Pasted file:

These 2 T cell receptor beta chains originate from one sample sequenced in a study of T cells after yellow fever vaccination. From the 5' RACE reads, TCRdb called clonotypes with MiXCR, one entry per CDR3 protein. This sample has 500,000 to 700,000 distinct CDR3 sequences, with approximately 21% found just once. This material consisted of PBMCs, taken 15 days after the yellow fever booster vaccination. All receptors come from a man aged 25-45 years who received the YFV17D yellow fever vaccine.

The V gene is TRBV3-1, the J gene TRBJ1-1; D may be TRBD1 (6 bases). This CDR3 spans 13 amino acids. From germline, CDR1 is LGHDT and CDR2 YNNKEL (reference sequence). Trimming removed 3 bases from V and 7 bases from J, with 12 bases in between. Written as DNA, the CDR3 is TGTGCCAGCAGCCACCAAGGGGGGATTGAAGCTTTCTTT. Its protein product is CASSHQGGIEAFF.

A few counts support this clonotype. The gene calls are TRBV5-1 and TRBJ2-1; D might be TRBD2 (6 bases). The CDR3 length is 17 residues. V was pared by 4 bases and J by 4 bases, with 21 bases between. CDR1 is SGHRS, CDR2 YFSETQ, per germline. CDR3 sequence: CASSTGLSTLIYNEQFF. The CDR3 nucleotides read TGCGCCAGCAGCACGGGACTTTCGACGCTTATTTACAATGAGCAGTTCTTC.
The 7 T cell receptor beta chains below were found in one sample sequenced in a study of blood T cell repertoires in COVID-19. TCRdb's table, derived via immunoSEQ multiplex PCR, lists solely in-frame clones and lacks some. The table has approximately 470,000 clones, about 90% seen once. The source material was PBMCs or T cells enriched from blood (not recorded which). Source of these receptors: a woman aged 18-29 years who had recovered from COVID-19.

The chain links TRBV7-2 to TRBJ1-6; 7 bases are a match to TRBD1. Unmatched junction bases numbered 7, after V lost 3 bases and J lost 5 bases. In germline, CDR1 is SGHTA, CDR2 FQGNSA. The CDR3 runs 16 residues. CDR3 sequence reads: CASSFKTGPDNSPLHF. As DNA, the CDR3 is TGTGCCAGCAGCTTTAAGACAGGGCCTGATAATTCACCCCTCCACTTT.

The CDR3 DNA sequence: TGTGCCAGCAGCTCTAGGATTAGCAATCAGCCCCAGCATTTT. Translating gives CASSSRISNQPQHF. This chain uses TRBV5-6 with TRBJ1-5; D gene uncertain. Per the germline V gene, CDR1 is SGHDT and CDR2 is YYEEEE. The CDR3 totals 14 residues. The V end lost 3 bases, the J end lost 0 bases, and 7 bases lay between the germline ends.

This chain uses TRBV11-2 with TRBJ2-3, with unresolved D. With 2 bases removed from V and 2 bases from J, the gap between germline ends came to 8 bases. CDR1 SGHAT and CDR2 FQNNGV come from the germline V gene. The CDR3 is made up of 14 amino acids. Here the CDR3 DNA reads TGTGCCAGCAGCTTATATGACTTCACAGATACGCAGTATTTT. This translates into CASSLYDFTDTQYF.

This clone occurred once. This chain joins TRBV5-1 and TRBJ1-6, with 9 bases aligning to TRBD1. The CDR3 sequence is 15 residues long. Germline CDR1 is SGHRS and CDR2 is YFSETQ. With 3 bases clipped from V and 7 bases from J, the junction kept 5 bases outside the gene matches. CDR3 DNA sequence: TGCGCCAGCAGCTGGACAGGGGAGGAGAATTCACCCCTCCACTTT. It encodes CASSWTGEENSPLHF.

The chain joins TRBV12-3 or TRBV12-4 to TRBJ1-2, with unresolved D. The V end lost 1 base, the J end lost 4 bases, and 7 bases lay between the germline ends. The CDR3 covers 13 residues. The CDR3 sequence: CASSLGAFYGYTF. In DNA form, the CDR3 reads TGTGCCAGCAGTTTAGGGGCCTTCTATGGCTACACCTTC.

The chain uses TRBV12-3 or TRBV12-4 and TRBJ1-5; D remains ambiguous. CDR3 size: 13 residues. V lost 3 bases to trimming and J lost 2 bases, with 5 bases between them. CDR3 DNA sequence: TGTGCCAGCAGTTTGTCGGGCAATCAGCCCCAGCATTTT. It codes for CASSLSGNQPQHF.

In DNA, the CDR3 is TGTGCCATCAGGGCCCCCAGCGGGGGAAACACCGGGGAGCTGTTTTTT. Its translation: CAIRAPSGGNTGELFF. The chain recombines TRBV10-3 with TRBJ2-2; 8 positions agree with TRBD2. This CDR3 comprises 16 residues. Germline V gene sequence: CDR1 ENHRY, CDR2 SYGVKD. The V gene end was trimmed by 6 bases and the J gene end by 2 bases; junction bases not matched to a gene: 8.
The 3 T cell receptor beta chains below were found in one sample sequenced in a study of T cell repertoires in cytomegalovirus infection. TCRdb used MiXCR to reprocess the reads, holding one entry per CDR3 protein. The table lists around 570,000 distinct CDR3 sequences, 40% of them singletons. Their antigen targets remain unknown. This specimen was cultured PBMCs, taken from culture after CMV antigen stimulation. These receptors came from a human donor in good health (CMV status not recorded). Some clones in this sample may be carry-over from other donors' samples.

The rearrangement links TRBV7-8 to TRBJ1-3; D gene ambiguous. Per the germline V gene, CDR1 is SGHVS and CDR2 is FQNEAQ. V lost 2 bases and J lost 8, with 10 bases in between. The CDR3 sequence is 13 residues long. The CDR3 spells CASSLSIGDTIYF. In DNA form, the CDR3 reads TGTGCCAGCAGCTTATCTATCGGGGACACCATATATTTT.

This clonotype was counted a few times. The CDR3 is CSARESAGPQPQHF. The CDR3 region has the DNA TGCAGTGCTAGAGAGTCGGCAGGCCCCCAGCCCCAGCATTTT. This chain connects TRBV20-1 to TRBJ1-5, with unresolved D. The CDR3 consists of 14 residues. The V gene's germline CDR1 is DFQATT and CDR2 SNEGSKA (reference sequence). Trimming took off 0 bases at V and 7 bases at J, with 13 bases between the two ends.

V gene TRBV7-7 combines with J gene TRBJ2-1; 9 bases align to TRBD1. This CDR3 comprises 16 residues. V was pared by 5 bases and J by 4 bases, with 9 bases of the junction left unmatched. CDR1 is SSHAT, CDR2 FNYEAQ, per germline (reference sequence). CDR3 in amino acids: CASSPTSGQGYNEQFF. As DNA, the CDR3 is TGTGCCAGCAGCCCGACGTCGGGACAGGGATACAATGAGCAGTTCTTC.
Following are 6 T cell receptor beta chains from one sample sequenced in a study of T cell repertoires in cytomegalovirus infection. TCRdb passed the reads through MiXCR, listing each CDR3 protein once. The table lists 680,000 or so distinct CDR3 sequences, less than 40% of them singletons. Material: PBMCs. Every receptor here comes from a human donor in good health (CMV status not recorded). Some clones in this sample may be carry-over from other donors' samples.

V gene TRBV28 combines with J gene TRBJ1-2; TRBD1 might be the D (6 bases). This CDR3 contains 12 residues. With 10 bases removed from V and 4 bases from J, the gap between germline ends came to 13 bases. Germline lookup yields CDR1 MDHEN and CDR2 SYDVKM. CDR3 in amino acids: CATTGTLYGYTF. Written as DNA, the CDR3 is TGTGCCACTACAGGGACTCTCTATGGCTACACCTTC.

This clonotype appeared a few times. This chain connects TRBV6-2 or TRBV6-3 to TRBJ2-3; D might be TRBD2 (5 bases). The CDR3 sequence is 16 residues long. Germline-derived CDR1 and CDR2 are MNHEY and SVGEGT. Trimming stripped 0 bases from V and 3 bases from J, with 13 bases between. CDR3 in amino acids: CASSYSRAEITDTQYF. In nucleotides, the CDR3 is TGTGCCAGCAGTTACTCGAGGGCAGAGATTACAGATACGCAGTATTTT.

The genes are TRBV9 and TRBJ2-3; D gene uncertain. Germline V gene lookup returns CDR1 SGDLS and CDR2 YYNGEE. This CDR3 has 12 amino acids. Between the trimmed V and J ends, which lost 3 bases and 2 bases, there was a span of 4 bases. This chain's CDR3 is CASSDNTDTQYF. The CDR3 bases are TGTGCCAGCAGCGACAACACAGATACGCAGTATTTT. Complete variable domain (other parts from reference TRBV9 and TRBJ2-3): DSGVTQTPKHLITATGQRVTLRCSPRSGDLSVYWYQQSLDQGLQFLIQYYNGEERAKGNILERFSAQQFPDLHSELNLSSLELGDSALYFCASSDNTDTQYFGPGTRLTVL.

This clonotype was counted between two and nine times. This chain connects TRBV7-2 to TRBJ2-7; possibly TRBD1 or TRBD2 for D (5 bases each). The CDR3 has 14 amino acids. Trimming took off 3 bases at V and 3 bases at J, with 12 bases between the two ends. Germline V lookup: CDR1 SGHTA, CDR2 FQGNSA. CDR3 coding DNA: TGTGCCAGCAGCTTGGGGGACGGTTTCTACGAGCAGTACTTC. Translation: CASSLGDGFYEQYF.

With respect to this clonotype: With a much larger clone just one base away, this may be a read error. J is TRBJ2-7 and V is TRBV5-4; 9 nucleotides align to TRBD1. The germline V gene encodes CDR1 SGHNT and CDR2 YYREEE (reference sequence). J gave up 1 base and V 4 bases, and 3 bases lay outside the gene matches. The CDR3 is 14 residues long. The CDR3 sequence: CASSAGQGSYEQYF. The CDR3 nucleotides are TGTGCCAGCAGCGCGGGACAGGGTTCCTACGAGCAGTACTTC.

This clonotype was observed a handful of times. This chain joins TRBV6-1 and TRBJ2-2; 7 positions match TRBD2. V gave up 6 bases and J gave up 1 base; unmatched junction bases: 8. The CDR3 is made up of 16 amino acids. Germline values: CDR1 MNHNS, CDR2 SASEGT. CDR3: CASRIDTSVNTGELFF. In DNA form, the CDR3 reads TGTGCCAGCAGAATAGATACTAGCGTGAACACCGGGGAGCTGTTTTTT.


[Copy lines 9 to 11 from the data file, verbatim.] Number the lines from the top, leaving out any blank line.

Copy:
The chain joins TRBV12-3 or TRBV12-4 to TRBJ1-2, with unresolved D. The V end lost 1 base, the J end lost 4 bases, and 7 bases lay between the germline ends. The CDR3 covers 13 residues. The CDR3 sequence: CASSLGAFYGYTF. In DNA form, the CDR3 reads TGTGCCAGCAGTTTAGGGGCCTTCTATGGCTACACCTTC.

The chain uses TRBV12-3 or TRBV12-4 and TRBJ1-5; D remains ambiguous. CDR3 size: 13 residues. V lost 3 bases to trimming and J lost 2 bases, with 5 bases between them. CDR3 DNA sequence: TGTGCCAGCAGTTTGTCGGGCAATCAGCCCCAGCATTTT. It codes for CASSLSGNQPQHF.

In DNA, the CDR3 is TGTGCCATCAGGGCCCCCAGCGGGGGAAACACCGGGGAGCTGTTTTTT. Its translation: CAIRAPSGGNTGELFF. The chain recombines TRBV10-3 with TRBJ2-2; 8 positions agree with TRBD2. This CDR3 comprises 16 residues. Germline V gene sequence: CDR1 ENHRY, CDR2 SYGVKD. The V gene end was trimmed by 6 bases and the J gene end by 2 bases; junction bases not matched to a gene: 8.